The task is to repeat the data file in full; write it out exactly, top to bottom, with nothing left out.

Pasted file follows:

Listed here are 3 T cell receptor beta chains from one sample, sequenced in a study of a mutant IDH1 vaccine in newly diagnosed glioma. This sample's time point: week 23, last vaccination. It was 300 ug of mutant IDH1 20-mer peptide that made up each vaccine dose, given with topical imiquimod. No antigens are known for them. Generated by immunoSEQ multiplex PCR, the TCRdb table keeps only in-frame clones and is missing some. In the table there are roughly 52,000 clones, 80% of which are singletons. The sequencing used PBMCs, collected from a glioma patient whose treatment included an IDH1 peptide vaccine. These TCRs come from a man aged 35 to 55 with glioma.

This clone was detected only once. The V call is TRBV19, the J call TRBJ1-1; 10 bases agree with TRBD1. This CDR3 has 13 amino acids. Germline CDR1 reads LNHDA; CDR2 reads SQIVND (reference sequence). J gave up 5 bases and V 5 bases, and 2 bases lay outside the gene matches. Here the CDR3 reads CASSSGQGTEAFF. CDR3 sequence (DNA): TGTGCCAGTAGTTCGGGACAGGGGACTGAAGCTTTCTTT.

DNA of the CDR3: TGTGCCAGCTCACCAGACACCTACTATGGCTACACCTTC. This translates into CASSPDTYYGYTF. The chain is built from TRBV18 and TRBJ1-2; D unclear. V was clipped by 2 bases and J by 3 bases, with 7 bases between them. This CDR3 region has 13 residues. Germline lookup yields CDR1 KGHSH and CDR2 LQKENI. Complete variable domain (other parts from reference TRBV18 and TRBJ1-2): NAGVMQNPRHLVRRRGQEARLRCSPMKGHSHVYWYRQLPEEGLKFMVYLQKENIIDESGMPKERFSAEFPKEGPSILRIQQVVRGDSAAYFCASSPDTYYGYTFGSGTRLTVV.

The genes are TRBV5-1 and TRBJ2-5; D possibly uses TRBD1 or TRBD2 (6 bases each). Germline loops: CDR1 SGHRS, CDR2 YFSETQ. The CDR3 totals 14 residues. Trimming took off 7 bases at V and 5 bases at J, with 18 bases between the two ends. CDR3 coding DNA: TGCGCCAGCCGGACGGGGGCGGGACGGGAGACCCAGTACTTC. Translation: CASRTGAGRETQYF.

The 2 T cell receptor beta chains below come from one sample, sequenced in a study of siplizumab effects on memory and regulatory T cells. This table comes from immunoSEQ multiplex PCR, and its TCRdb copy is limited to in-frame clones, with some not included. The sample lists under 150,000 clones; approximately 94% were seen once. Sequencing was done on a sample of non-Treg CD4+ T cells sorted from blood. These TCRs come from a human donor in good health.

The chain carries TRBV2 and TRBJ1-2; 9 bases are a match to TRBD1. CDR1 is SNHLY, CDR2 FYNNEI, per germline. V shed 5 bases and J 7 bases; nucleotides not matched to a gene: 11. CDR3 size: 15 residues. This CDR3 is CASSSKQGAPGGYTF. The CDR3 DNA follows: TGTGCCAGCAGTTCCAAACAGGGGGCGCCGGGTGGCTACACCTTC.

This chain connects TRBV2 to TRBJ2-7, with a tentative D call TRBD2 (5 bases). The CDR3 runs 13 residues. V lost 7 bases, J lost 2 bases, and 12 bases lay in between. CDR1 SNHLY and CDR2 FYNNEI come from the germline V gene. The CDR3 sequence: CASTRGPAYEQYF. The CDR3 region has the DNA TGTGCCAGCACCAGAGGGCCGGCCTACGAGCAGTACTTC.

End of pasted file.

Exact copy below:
Listed here are 3 T cell receptor beta chains from one sample, sequenced in a study of a mutant IDH1 vaccine in newly diagnosed glioma. This sample's time point: week 23, last vaccination. It was 300 ug of mutant IDH1 20-mer peptide that made up each vaccine dose, given with topical imiquimod. No antigens are known for them. Generated by immunoSEQ multiplex PCR, the TCRdb table keeps only in-frame clones and is missing some. In the table there are roughly 52,000 clones, 80% of which are singletons. The sequencing used PBMCs, collected from a glioma patient whose treatment included an IDH1 peptide vaccine. These TCRs come from a man aged 35 to 55 with glioma.

This clone was detected only once. The V call is TRBV19, the J call TRBJ1-1; 10 bases agree with TRBD1. This CDR3 has 13 amino acids. Germline CDR1 reads LNHDA; CDR2 reads SQIVND (reference sequence). J gave up 5 bases and V 5 bases, and 2 bases lay outside the gene matches. Here the CDR3 reads CASSSGQGTEAFF. CDR3 sequence (DNA): TGTGCCAGTAGTTCGGGACAGGGGACTGAAGCTTTCTTT.

DNA of the CDR3: TGTGCCAGCTCACCAGACACCTACTATGGCTACACCTTC. This translates into CASSPDTYYGYTF. The chain is built from TRBV18 and TRBJ1-2; D unclear. V was clipped by 2 bases and J by 3 bases, with 7 bases between them. This CDR3 region has 13 residues. Germline lookup yields CDR1 KGHSH and CDR2 LQKENI. Complete variable domain (other parts from reference TRBV18 and TRBJ1-2): NAGVMQNPRHLVRRRGQEARLRCSPMKGHSHVYWYRQLPEEGLKFMVYLQKENIIDESGMPKERFSAEFPKEGPSILRIQQVVRGDSAAYFCASSPDTYYGYTFGSGTRLTVV.

The genes are TRBV5-1 and TRBJ2-5; D possibly uses TRBD1 or TRBD2 (6 bases each). Germline loops: CDR1 SGHRS, CDR2 YFSETQ. The CDR3 totals 14 residues. Trimming took off 7 bases at V and 5 bases at J, with 18 bases between the two ends. CDR3 coding DNA: TGCGCCAGCCGGACGGGGGCGGGACGGGAGACCCAGTACTTC. Translation: CASRTGAGRETQYF.

The 2 T cell receptor beta chains below come from one sample, sequenced in a study of siplizumab effects on memory and regulatory T cells. This table comes from immunoSEQ multiplex PCR, and its TCRdb copy is limited to in-frame clones, with some not included. The sample lists under 150,000 clones; approximately 94% were seen once. Sequencing was done on a sample of non-Treg CD4+ T cells sorted from blood. These TCRs come from a human donor in good health.

The chain carries TRBV2 and TRBJ1-2; 9 bases are a match to TRBD1. CDR1 is SNHLY, CDR2 FYNNEI, per germline. V shed 5 bases and J 7 bases; nucleotides not matched to a gene: 11. CDR3 size: 15 residues. This CDR3 is CASSSKQGAPGGYTF. The CDR3 DNA follows: TGTGCCAGCAGTTCCAAACAGGGGGCGCCGGGTGGCTACACCTTC.

This chain connects TRBV2 to TRBJ2-7, with a tentative D call TRBD2 (5 bases). The CDR3 runs 13 residues. V lost 7 bases, J lost 2 bases, and 12 bases lay in between. CDR1 SNHLY and CDR2 FYNNEI come from the germline V gene. The CDR3 sequence: CASTRGPAYEQYF. The CDR3 region has the DNA TGTGCCAGCACCAGAGGGCCGGCCTACGAGCAGTACTTC.